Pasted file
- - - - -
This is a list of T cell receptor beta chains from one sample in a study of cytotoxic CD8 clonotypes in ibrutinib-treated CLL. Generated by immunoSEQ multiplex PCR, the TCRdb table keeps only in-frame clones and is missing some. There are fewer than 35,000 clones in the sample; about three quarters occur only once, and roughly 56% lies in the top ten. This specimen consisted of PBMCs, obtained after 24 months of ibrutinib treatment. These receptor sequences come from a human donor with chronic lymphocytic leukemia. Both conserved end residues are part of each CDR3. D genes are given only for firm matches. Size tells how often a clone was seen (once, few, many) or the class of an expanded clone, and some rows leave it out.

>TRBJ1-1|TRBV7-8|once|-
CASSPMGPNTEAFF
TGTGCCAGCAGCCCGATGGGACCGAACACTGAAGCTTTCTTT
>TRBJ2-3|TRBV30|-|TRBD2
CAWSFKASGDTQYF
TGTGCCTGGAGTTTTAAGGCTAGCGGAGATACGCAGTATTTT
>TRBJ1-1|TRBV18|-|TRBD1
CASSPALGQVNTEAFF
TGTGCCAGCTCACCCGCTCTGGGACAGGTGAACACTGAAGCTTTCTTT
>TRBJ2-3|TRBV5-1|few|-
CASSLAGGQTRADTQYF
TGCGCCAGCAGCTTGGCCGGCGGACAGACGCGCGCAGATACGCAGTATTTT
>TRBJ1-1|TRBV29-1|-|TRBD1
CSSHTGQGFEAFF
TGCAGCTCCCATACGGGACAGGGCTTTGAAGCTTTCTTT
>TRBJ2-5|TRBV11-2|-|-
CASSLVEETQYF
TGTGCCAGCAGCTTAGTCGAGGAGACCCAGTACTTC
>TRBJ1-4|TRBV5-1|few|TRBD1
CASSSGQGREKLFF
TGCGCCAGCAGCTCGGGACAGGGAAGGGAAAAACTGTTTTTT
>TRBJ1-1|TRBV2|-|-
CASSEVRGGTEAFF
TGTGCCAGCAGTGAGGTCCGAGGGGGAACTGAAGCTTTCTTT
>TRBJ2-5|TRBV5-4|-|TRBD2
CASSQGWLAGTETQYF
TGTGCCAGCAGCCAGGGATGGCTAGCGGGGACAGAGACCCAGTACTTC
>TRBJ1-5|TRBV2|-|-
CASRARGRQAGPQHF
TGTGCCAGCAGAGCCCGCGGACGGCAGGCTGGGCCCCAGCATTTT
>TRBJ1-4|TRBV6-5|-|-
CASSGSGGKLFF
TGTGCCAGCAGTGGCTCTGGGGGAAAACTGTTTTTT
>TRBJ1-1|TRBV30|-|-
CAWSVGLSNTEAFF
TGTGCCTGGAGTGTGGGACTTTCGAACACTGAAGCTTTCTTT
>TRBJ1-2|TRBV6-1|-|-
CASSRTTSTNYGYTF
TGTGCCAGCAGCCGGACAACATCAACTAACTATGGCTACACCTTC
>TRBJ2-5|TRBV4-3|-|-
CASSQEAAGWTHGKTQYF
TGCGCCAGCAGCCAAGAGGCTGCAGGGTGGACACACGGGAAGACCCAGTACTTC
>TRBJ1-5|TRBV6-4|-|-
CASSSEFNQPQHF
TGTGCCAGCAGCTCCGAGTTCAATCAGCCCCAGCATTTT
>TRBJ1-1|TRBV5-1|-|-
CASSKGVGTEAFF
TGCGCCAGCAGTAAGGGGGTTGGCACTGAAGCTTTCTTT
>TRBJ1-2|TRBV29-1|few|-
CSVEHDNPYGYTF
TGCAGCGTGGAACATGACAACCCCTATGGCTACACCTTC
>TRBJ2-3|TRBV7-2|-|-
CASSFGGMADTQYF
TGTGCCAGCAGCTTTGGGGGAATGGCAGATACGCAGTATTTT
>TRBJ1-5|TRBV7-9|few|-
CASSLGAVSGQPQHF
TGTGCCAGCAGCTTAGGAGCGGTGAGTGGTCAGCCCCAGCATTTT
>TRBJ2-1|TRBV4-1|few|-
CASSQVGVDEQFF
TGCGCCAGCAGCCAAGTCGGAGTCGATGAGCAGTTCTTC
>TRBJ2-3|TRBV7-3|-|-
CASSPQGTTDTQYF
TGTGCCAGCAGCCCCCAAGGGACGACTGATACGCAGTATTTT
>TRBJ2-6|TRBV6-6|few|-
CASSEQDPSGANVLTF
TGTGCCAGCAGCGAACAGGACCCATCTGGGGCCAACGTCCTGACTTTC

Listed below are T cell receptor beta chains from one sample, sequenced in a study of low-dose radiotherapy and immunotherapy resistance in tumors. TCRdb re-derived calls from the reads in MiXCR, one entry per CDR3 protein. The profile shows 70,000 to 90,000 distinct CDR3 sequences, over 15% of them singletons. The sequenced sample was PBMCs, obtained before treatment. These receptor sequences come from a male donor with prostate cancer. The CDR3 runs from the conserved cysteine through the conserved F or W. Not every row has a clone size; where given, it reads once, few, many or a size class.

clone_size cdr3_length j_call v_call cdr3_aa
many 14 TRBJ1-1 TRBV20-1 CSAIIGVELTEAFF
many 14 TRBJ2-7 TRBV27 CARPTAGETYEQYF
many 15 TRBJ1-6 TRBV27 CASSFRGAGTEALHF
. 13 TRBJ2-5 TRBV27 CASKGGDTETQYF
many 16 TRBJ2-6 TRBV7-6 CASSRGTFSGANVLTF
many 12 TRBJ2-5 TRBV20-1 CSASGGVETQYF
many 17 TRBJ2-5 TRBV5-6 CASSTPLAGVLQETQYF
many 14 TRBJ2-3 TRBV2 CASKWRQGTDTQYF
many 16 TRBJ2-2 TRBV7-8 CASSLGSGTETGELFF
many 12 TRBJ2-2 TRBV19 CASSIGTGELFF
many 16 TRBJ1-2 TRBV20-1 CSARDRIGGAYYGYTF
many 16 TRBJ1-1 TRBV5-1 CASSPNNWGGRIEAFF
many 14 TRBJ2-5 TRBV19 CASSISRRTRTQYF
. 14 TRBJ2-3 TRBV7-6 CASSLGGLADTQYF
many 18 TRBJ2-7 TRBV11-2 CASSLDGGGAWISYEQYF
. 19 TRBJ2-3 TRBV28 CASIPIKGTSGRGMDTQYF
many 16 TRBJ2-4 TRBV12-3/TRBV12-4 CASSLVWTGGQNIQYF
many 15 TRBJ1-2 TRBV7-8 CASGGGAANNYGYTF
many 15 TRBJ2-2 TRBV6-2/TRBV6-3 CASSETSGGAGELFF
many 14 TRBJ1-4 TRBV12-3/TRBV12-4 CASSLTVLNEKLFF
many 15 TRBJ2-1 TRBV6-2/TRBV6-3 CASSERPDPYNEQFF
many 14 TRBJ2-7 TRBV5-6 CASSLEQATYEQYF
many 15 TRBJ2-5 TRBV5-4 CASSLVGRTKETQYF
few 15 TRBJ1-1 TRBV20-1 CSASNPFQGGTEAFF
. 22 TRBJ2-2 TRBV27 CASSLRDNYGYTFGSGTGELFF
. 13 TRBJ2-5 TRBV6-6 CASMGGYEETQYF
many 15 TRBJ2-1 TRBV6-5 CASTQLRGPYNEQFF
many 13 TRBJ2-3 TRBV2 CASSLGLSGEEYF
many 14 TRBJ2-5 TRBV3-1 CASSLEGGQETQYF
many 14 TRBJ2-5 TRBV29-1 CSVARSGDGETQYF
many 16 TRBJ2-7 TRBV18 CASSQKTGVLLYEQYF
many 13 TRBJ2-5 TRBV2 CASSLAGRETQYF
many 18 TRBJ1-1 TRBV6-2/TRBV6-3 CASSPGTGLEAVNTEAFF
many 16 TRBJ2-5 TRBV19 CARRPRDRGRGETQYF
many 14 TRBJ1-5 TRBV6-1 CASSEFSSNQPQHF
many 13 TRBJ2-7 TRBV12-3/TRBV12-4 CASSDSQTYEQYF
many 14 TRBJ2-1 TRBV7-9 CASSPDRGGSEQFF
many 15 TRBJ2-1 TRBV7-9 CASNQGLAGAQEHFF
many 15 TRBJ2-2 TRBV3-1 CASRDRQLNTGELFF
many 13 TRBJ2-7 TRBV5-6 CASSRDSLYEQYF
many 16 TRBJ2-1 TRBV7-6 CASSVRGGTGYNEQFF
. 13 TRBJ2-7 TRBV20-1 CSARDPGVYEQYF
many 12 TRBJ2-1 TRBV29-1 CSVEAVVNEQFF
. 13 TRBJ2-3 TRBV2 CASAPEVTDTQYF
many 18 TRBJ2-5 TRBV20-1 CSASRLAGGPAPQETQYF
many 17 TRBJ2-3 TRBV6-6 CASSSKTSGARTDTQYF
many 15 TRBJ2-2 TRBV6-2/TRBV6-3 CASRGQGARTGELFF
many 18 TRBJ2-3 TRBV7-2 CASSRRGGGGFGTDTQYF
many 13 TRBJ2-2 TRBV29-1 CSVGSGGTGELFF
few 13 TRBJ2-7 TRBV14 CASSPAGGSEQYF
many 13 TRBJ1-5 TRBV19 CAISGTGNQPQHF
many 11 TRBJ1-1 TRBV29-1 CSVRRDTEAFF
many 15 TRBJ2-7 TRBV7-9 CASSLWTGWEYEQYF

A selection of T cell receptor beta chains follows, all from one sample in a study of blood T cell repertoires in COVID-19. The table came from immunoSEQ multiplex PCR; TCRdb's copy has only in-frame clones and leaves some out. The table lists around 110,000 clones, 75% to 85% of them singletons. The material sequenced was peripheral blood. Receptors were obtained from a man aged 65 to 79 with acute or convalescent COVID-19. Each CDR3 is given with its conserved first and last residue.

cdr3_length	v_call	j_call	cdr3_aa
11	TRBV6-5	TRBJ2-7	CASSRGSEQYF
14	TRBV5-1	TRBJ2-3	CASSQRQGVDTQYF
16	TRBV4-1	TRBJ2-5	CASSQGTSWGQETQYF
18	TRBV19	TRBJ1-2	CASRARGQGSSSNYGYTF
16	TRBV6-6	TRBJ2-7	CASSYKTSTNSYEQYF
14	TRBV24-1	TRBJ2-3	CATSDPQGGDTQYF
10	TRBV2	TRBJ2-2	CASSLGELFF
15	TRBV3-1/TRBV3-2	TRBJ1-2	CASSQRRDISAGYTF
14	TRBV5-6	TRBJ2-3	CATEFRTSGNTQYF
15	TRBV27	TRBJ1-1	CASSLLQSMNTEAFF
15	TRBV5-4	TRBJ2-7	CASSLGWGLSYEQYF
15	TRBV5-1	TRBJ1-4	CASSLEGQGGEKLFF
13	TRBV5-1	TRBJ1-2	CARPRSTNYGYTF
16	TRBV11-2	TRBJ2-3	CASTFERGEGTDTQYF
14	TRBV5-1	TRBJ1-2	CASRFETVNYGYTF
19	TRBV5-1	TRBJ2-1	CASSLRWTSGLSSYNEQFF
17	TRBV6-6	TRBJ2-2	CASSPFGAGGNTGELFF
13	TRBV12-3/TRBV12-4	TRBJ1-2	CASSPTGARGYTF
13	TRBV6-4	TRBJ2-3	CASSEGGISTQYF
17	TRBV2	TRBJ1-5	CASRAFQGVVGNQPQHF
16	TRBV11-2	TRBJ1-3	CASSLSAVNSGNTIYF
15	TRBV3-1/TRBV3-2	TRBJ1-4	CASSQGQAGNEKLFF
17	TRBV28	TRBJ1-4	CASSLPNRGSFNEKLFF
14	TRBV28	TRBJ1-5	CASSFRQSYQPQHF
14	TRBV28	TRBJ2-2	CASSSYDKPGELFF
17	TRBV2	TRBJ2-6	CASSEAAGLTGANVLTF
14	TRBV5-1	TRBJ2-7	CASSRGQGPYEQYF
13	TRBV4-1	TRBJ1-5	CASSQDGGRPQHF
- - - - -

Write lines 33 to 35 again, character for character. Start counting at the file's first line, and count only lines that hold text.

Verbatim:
CASSGSGGKLFF
TGTGCCAGCAGTGGCTCTGGGGGAAAACTGTTTTTT
>TRBJ1-1|TRBV30|-|-